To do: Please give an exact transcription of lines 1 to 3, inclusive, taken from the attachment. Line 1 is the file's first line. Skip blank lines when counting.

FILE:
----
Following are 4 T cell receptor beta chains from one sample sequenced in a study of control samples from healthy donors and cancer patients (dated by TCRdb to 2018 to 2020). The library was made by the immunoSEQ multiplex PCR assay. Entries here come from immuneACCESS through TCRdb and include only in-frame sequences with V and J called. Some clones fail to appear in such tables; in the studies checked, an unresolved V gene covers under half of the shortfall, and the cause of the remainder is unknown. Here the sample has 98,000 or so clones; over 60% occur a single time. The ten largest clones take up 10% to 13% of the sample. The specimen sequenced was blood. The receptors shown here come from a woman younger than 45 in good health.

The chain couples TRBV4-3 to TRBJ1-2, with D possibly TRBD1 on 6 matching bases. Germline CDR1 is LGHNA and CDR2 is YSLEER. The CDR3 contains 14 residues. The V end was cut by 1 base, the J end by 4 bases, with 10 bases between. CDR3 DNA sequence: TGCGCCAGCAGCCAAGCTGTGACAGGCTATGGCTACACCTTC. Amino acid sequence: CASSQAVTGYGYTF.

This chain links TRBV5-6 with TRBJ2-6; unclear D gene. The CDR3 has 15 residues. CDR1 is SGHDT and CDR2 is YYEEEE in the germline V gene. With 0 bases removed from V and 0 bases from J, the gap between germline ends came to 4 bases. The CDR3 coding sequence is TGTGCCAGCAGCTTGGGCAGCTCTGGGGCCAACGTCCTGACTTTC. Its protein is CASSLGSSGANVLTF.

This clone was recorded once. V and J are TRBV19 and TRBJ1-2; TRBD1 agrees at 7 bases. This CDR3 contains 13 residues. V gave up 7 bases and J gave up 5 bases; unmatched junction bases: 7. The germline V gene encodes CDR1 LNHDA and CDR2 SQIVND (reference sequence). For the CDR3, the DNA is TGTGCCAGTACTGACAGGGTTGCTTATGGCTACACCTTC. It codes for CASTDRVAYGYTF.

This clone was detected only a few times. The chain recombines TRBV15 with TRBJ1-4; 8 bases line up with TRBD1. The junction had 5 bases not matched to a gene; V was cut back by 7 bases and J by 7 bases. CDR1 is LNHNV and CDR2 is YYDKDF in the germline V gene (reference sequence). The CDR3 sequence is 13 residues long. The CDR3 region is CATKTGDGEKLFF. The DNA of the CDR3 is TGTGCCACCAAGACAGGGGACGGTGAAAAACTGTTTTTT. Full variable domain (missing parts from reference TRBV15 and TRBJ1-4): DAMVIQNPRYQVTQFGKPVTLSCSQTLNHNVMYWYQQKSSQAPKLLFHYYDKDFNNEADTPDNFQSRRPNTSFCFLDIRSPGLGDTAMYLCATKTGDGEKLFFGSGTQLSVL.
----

Following are 4 T cell receptor beta chains from one sample sequenced in a study of control samples from healthy donors and cancer patients (dated by TCRdb to 2018 to 2020). The library was made by the immunoSEQ multiplex PCR assay. Entries here come from immuneACCESS through TCRdb and include only in-frame sequences with V and J called. Some clones fail to appear in such tables; in the studies checked, an unresolved V gene covers under half of the shortfall, and the cause of the remainder is unknown. Here the sample has 98,000 or so clones; over 60% occur a single time. The ten largest clones take up 10% to 13% of the sample. The specimen sequenced was blood. The receptors shown here come from a woman younger than 45 in good health.

The chain couples TRBV4-3 to TRBJ1-2, with D possibly TRBD1 on 6 matching bases. Germline CDR1 is LGHNA and CDR2 is YSLEER. The CDR3 contains 14 residues. The V end was cut by 1 base, the J end by 4 bases, with 10 bases between. CDR3 DNA sequence: TGCGCCAGCAGCCAAGCTGTGACAGGCTATGGCTACACCTTC. Amino acid sequence: CASSQAVTGYGYTF.

This chain links TRBV5-6 with TRBJ2-6; unclear D gene. The CDR3 has 15 residues. CDR1 is SGHDT and CDR2 is YYEEEE in the germline V gene. With 0 bases removed from V and 0 bases from J, the gap between germline ends came to 4 bases. The CDR3 coding sequence is TGTGCCAGCAGCTTGGGCAGCTCTGGGGCCAACGTCCTGACTTTC. Its protein is CASSLGSSGANVLTF.